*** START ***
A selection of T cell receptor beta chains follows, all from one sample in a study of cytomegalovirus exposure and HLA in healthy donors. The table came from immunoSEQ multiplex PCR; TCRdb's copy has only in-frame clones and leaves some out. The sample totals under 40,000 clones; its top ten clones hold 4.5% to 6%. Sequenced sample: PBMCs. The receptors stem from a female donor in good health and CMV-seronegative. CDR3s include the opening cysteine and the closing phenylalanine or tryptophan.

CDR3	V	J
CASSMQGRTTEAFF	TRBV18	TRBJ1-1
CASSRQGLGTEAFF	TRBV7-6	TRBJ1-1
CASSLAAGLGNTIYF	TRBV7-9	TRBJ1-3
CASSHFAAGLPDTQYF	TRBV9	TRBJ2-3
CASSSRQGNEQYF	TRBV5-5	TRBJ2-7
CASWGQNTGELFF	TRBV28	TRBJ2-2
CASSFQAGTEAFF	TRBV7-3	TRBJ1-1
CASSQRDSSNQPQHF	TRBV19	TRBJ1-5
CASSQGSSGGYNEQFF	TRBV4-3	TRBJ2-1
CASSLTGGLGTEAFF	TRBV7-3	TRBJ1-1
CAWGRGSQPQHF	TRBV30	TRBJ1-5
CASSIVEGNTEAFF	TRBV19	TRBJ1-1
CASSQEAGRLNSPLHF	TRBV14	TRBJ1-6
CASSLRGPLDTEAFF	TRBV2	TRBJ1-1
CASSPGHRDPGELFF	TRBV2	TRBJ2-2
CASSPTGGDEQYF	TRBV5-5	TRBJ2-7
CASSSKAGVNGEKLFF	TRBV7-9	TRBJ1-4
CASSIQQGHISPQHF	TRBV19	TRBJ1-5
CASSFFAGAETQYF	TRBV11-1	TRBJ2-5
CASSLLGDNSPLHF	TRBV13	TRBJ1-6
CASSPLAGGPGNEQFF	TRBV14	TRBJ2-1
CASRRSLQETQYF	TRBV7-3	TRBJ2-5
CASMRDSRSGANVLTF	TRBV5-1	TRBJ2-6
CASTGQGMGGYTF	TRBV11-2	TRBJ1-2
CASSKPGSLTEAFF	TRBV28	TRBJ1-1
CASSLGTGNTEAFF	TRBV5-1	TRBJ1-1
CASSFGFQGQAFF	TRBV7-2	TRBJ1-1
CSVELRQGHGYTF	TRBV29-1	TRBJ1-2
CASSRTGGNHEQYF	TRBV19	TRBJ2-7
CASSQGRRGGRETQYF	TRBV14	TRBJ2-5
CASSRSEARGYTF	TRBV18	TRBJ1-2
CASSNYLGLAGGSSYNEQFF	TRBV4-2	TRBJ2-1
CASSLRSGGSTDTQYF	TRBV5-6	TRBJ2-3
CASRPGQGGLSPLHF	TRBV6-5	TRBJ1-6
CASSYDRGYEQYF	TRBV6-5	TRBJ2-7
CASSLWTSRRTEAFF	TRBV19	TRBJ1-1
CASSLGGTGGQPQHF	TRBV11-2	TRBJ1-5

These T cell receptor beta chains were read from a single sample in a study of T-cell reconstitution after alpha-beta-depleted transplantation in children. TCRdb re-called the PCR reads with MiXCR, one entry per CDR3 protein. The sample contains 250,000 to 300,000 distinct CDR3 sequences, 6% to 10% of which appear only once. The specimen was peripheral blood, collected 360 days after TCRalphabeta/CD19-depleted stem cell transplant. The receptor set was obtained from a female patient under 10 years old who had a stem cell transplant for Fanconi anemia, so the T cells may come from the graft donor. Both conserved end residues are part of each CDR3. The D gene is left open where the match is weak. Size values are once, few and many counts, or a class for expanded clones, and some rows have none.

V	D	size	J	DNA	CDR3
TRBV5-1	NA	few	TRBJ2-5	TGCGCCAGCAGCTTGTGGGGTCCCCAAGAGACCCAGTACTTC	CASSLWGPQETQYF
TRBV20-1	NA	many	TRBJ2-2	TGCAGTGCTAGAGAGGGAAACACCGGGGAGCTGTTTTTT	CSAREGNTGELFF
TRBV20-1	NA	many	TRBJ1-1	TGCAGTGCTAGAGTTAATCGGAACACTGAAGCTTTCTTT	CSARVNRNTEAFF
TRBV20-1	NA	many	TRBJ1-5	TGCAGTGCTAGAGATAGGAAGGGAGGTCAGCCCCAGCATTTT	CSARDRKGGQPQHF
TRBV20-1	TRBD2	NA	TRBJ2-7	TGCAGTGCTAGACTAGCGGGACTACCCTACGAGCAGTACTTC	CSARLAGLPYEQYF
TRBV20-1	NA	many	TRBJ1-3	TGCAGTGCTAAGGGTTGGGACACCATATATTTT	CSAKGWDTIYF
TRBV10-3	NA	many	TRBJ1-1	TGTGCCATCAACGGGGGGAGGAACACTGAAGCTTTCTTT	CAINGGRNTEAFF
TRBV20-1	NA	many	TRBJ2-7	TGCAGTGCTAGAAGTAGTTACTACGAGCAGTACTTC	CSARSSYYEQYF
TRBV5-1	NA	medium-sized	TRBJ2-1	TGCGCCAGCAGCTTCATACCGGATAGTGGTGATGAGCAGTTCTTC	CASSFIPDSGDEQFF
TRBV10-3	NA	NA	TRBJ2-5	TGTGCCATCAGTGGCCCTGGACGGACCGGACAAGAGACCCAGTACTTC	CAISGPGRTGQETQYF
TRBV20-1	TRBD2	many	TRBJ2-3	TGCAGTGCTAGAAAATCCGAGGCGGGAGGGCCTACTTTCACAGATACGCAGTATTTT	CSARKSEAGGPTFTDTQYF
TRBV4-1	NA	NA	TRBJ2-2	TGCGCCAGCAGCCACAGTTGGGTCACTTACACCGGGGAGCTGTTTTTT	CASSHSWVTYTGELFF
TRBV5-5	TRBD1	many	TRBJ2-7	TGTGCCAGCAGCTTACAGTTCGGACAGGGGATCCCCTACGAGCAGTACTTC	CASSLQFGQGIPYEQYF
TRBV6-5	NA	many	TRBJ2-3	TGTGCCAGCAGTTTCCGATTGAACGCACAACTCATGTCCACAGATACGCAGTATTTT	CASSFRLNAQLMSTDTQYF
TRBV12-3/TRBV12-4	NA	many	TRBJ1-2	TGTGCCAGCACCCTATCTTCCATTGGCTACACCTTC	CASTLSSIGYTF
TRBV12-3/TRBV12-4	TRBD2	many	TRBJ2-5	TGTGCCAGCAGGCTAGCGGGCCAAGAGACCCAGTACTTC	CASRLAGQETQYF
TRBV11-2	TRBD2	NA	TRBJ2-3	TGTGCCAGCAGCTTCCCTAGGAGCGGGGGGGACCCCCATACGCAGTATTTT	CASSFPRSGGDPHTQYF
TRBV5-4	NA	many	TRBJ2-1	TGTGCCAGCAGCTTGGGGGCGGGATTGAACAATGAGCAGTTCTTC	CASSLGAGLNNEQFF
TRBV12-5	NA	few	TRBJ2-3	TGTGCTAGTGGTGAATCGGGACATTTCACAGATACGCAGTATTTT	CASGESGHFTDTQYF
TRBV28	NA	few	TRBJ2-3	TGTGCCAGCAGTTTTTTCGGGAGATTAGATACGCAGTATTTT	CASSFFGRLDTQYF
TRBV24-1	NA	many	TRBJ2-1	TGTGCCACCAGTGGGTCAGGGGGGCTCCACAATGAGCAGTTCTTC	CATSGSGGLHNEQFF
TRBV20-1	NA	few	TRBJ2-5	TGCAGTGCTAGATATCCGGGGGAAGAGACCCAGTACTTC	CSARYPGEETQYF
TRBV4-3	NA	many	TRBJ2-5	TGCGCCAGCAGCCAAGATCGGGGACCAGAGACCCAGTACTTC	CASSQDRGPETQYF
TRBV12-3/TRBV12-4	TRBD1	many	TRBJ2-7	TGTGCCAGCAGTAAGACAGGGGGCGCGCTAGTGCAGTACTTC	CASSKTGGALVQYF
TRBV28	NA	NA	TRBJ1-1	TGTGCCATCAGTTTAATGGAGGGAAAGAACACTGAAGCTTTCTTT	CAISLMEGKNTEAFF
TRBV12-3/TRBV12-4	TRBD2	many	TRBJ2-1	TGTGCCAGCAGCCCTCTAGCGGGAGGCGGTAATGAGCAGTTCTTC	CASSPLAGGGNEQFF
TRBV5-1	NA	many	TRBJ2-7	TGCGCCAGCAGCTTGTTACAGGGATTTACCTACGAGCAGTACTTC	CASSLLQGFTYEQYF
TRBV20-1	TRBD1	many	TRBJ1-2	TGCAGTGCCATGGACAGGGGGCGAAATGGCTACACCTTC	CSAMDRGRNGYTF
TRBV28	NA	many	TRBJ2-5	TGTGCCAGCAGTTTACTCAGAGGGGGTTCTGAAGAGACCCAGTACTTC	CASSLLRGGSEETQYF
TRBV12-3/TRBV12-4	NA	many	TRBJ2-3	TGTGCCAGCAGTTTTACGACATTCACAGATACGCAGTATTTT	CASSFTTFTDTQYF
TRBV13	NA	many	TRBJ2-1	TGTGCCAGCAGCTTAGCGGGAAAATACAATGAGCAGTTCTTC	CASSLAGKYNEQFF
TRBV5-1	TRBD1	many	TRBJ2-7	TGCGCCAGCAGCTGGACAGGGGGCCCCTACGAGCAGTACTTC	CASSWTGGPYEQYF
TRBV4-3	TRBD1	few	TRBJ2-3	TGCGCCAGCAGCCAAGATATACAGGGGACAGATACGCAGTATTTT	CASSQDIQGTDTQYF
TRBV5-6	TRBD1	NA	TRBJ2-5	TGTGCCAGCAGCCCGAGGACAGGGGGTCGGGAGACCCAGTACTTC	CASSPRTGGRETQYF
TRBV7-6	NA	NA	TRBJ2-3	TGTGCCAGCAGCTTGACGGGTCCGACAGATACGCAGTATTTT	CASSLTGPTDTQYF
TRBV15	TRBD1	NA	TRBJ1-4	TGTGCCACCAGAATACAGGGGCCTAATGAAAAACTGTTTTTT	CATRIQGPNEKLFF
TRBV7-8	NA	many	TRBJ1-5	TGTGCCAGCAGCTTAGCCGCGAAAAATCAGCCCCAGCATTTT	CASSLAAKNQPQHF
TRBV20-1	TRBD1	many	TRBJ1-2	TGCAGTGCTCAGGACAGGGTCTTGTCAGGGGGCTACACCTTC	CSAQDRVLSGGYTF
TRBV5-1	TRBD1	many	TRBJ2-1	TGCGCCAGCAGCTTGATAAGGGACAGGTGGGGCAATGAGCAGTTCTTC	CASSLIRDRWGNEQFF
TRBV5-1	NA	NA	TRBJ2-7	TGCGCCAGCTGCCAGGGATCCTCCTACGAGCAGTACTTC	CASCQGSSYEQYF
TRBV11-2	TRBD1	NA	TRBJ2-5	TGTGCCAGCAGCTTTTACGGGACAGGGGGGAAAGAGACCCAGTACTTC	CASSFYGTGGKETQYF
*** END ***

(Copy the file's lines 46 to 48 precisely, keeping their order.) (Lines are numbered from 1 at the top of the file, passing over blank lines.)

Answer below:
TRBV20-1	TRBD2	NA	TRBJ2-7	TGCAGTGCTAGACTAGCGGGACTACCCTACGAGCAGTACTTC	CSARLAGLPYEQYF
TRBV20-1	NA	many	TRBJ1-3	TGCAGTGCTAAGGGTTGGGACACCATATATTTT	CSAKGWDTIYF
TRBV10-3	NA	many	TRBJ1-1	TGTGCCATCAACGGGGGGAGGAACACTGAAGCTTTCTTT	CAINGGRNTEAFF